Verizon Wireless is planning to auction off its 700MHz A and B licenses, the mobile communications companyannounced on April 18.
The company currently operates its Long-Term Evolution (LTE) data service on 700MHz block C spectrum. According to Philip Junker, executive director of business development for Verizon Wireless, the sale of the 700MHz spectrum will take place if the company gets approval from the Federal Communications Commission to buy Advanced Wireless Service (AWS) licenses from a group of cable companies.The application for Verizon Wireless to buy those licenses was filed with the FCC late in 2011.
The spectrum purchase from cable companies Cox, Time Warner, Comcast, Leap Wireless and Bright House would take advantage of currently fallow spectrum. Originally the cable operators had planned to offer 3G wireless service in conjunction with wireless companies.Cox Communications was already well along in its planning to offer wireless service with Sprint, but that deal was already unraveling when the Verizon offer to buy the spectrum came along.
While Verizon Wireless won't actually start selling any of the lower 700MHz spectrum until the AWS spectrum purchase is approved, the company's statement said it was announcing the sale plans now to get things rolling with potential buyers. The idea is to make sure the 700MHz sale is ready to go once the AWS spectrum purchase is approved. Junker declined to provide a specific timeline for sales, however. "The sales process will unfold over time, and as we make sales we'll make application for license transfers when that happens," he said.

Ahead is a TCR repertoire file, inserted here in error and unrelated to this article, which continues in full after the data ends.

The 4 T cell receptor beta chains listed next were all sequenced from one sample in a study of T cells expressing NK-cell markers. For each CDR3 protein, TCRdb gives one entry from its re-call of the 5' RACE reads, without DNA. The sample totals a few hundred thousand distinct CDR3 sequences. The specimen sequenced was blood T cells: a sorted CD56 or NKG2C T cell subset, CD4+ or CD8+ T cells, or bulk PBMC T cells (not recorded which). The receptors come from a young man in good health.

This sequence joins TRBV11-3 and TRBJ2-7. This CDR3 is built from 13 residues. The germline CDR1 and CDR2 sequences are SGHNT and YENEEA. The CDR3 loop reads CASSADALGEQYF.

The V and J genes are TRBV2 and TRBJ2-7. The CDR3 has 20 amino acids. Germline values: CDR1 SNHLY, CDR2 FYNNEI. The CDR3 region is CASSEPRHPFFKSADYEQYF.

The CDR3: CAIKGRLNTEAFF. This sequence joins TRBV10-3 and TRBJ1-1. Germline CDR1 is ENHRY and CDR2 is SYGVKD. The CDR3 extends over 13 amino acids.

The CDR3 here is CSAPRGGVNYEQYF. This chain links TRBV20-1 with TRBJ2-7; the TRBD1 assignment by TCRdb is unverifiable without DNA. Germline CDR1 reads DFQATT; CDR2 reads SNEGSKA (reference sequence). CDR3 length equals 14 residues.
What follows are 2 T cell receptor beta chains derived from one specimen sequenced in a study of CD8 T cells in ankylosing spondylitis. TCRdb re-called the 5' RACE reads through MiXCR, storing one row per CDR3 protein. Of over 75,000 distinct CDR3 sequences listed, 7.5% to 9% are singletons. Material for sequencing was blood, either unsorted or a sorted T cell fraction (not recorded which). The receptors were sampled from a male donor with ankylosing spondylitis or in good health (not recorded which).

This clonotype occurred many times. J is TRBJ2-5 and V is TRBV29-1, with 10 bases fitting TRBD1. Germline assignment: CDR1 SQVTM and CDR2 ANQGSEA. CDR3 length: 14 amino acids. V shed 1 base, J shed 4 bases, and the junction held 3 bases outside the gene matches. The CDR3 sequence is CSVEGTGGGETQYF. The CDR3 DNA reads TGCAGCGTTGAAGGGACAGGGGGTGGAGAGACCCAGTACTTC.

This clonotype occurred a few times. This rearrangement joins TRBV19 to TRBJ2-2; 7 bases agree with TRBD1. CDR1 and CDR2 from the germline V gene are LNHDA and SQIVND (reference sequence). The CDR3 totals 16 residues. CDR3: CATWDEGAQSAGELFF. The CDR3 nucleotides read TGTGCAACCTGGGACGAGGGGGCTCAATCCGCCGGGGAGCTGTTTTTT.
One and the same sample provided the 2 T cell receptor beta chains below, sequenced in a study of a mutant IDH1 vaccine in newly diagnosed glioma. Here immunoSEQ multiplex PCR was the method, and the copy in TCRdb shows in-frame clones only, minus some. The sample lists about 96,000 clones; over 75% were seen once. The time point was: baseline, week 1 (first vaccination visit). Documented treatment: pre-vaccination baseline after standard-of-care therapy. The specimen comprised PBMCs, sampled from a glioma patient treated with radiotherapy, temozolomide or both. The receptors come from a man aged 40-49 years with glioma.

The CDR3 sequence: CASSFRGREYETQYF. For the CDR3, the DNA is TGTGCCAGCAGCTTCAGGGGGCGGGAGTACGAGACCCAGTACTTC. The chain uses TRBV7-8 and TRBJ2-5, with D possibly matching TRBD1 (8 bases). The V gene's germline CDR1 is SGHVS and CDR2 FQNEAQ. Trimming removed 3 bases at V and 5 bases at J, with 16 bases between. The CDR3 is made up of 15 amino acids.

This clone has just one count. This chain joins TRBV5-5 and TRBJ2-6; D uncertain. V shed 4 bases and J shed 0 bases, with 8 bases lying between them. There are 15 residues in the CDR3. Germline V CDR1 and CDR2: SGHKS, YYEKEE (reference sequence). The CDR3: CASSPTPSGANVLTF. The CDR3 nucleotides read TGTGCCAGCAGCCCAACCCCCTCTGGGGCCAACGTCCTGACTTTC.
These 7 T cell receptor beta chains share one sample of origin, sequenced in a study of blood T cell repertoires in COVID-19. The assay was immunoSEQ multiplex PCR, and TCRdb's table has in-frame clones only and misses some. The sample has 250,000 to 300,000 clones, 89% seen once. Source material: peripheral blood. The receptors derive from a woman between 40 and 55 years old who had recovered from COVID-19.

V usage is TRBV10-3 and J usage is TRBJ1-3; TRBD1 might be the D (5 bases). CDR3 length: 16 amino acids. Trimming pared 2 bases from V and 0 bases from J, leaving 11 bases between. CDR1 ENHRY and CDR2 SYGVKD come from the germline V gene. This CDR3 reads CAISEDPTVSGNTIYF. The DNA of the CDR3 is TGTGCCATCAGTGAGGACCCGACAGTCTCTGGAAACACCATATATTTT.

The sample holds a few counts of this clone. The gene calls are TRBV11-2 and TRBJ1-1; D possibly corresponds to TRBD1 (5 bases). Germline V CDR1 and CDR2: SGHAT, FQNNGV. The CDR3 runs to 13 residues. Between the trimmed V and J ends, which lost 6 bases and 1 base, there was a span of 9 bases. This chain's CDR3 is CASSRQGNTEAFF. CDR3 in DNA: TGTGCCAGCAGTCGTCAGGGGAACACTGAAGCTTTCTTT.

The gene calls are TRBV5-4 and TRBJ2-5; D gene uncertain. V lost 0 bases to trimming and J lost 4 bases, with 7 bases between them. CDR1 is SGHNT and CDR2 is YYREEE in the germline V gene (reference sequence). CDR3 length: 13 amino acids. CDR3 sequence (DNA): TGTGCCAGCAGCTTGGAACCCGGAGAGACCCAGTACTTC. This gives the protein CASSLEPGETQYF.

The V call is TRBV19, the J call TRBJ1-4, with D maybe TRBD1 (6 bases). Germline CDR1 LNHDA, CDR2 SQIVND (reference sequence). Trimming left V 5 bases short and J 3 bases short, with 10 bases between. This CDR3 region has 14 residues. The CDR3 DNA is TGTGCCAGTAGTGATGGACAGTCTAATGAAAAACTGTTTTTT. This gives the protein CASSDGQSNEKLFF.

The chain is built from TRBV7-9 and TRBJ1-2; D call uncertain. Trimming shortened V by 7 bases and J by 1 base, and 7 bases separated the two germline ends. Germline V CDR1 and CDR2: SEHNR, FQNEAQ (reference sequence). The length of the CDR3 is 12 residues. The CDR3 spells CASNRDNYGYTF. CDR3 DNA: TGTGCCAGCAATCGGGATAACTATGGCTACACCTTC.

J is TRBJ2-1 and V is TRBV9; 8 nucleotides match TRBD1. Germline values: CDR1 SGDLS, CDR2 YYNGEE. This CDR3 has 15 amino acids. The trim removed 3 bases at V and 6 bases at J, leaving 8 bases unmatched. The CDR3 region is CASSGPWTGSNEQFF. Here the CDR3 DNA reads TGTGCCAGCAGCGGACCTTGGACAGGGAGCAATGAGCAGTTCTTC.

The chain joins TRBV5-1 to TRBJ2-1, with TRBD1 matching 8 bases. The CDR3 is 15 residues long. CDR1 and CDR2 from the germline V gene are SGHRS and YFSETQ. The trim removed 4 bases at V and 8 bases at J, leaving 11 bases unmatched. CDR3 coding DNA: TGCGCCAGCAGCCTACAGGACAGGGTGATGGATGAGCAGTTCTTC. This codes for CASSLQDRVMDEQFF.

Junker said the current plans are for Verizon Wireless to add the 1.7GHz and 2.1GHz band pair to its holdings for use with LTE. While Verizon Wireless doesn't currently offer any mobile devices that work in these bands, they are available from other carriers, including T-Mobile. So adding such devices to the inventory should not raise any technical difficulties. Verizon Wireless already has licenses to the F block of AWS in Eastern United States, according to Junker.
Junker said Verizon Wireless should have a good idea where the company stands regarding FCC approval. The license applications have already gathered some opposition from public interest groups that worry that Verizon Wireless doesn't have enough competition and from other carriers, including T-Mobile, which would like at least some of the AWS spectrum being sold by the cable companies for its own network.
Junker said the primary goal of Verizon Wireless is to make the 700MHz blocks available to other carriers that could benefit from the additional bands. He said the company is seeking bids from both large and small carriers.